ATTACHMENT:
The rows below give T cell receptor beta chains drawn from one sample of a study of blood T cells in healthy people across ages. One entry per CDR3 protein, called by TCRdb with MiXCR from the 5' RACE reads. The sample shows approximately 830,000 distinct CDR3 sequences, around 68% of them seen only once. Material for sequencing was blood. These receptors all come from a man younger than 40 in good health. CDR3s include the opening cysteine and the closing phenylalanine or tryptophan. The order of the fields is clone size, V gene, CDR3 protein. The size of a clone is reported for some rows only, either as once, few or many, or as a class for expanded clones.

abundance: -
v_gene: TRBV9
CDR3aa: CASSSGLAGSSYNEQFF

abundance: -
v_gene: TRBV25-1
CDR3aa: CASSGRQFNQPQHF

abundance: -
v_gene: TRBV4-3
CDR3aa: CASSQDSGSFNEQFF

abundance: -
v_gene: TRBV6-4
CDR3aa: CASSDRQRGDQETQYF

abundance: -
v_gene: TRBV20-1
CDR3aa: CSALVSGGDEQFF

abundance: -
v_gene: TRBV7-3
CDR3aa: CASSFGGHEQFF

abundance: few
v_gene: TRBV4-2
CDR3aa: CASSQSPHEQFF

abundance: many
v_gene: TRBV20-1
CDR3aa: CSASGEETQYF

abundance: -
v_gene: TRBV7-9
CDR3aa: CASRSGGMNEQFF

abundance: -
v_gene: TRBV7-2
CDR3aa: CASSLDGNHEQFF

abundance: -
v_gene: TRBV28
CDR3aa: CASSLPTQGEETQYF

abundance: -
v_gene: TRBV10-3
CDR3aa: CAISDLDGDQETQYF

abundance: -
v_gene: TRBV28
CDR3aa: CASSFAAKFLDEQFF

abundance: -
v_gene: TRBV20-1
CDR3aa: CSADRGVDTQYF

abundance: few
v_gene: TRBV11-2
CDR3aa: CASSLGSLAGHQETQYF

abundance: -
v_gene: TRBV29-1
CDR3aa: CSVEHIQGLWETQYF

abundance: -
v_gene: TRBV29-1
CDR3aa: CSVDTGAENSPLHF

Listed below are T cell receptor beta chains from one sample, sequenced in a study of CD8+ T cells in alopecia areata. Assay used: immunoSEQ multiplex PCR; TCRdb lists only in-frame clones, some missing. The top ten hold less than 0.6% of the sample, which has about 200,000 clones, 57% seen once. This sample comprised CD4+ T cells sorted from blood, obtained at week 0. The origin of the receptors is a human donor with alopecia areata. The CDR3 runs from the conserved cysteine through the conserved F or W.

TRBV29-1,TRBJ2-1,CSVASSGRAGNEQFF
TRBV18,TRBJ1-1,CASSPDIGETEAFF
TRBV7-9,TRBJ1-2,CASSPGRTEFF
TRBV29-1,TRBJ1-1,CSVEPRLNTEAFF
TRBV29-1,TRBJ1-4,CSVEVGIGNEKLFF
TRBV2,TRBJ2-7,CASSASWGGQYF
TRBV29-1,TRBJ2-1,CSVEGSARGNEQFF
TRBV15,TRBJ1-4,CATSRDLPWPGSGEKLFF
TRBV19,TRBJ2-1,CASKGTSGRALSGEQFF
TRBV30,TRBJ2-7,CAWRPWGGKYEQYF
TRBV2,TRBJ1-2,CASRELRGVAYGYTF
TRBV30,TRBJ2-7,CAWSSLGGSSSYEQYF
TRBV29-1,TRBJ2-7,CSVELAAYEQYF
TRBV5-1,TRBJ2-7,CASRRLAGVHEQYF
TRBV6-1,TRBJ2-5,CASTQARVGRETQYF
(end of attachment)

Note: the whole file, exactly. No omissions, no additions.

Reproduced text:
The rows below give T cell receptor beta chains drawn from one sample of a study of blood T cells in healthy people across ages. One entry per CDR3 protein, called by TCRdb with MiXCR from the 5' RACE reads. The sample shows approximately 830,000 distinct CDR3 sequences, around 68% of them seen only once. Material for sequencing was blood. These receptors all come from a man younger than 40 in good health. CDR3s include the opening cysteine and the closing phenylalanine or tryptophan. The order of the fields is clone size, V gene, CDR3 protein. The size of a clone is reported for some rows only, either as once, few or many, or as a class for expanded clones.

abundance: -
v_gene: TRBV9
CDR3aa: CASSSGLAGSSYNEQFF

abundance: -
v_gene: TRBV25-1
CDR3aa: CASSGRQFNQPQHF

abundance: -
v_gene: TRBV4-3
CDR3aa: CASSQDSGSFNEQFF

abundance: -
v_gene: TRBV6-4
CDR3aa: CASSDRQRGDQETQYF

abundance: -
v_gene: TRBV20-1
CDR3aa: CSALVSGGDEQFF

abundance: -
v_gene: TRBV7-3
CDR3aa: CASSFGGHEQFF

abundance: few
v_gene: TRBV4-2
CDR3aa: CASSQSPHEQFF

abundance: many
v_gene: TRBV20-1
CDR3aa: CSASGEETQYF

abundance: -
v_gene: TRBV7-9
CDR3aa: CASRSGGMNEQFF

abundance: -
v_gene: TRBV7-2
CDR3aa: CASSLDGNHEQFF

abundance: -
v_gene: TRBV28
CDR3aa: CASSLPTQGEETQYF

abundance: -
v_gene: TRBV10-3
CDR3aa: CAISDLDGDQETQYF

abundance: -
v_gene: TRBV28
CDR3aa: CASSFAAKFLDEQFF

abundance: -
v_gene: TRBV20-1
CDR3aa: CSADRGVDTQYF

abundance: few
v_gene: TRBV11-2
CDR3aa: CASSLGSLAGHQETQYF

abundance: -
v_gene: TRBV29-1
CDR3aa: CSVEHIQGLWETQYF

abundance: -
v_gene: TRBV29-1
CDR3aa: CSVDTGAENSPLHF

Listed below are T cell receptor beta chains from one sample, sequenced in a study of CD8+ T cells in alopecia areata. Assay used: immunoSEQ multiplex PCR; TCRdb lists only in-frame clones, some missing. The top ten hold less than 0.6% of the sample, which has about 200,000 clones, 57% seen once. This sample comprised CD4+ T cells sorted from blood, obtained at week 0. The origin of the receptors is a human donor with alopecia areata. The CDR3 runs from the conserved cysteine through the conserved F or W.

TRBV29-1,TRBJ2-1,CSVASSGRAGNEQFF
TRBV18,TRBJ1-1,CASSPDIGETEAFF
TRBV7-9,TRBJ1-2,CASSPGRTEFF
TRBV29-1,TRBJ1-1,CSVEPRLNTEAFF
TRBV29-1,TRBJ1-4,CSVEVGIGNEKLFF
TRBV2,TRBJ2-7,CASSASWGGQYF
TRBV29-1,TRBJ2-1,CSVEGSARGNEQFF
TRBV15,TRBJ1-4,CATSRDLPWPGSGEKLFF
TRBV19,TRBJ2-1,CASKGTSGRALSGEQFF
TRBV30,TRBJ2-7,CAWRPWGGKYEQYF
TRBV2,TRBJ1-2,CASRELRGVAYGYTF
TRBV30,TRBJ2-7,CAWSSLGGSSSYEQYF
TRBV29-1,TRBJ2-7,CSVELAAYEQYF
TRBV5-1,TRBJ2-7,CASRRLAGVHEQYF
TRBV6-1,TRBJ2-5,CASTQARVGRETQYF